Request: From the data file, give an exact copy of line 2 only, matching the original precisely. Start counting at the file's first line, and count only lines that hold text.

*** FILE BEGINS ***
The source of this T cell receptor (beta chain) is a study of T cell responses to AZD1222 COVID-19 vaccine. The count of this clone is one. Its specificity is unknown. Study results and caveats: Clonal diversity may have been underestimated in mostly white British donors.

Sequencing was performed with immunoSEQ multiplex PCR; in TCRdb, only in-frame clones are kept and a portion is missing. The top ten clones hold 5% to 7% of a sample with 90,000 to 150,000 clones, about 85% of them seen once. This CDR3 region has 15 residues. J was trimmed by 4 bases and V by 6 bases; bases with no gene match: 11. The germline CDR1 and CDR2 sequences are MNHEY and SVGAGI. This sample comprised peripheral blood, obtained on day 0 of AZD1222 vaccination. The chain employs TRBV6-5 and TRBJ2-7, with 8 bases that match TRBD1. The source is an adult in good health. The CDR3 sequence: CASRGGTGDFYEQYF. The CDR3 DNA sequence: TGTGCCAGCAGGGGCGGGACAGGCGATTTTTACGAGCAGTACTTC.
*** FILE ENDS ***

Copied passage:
Sequencing was performed with immunoSEQ multiplex PCR; in TCRdb, only in-frame clones are kept and a portion is missing. The top ten clones hold 5% to 7% of a sample with 90,000 to 150,000 clones, about 85% of them seen once. This CDR3 region has 15 residues. J was trimmed by 4 bases and V by 6 bases; bases with no gene match: 11. The germline CDR1 and CDR2 sequences are MNHEY and SVGAGI. This sample comprised peripheral blood, obtained on day 0 of AZD1222 vaccination. The chain employs TRBV6-5 and TRBJ2-7, with 8 bases that match TRBD1. The source is an adult in good health. The CDR3 sequence: CASRGGTGDFYEQYF. The CDR3 DNA sequence: TGTGCCAGCAGGGGCGGGACAGGCGATTTTTACGAGCAGTACTTC.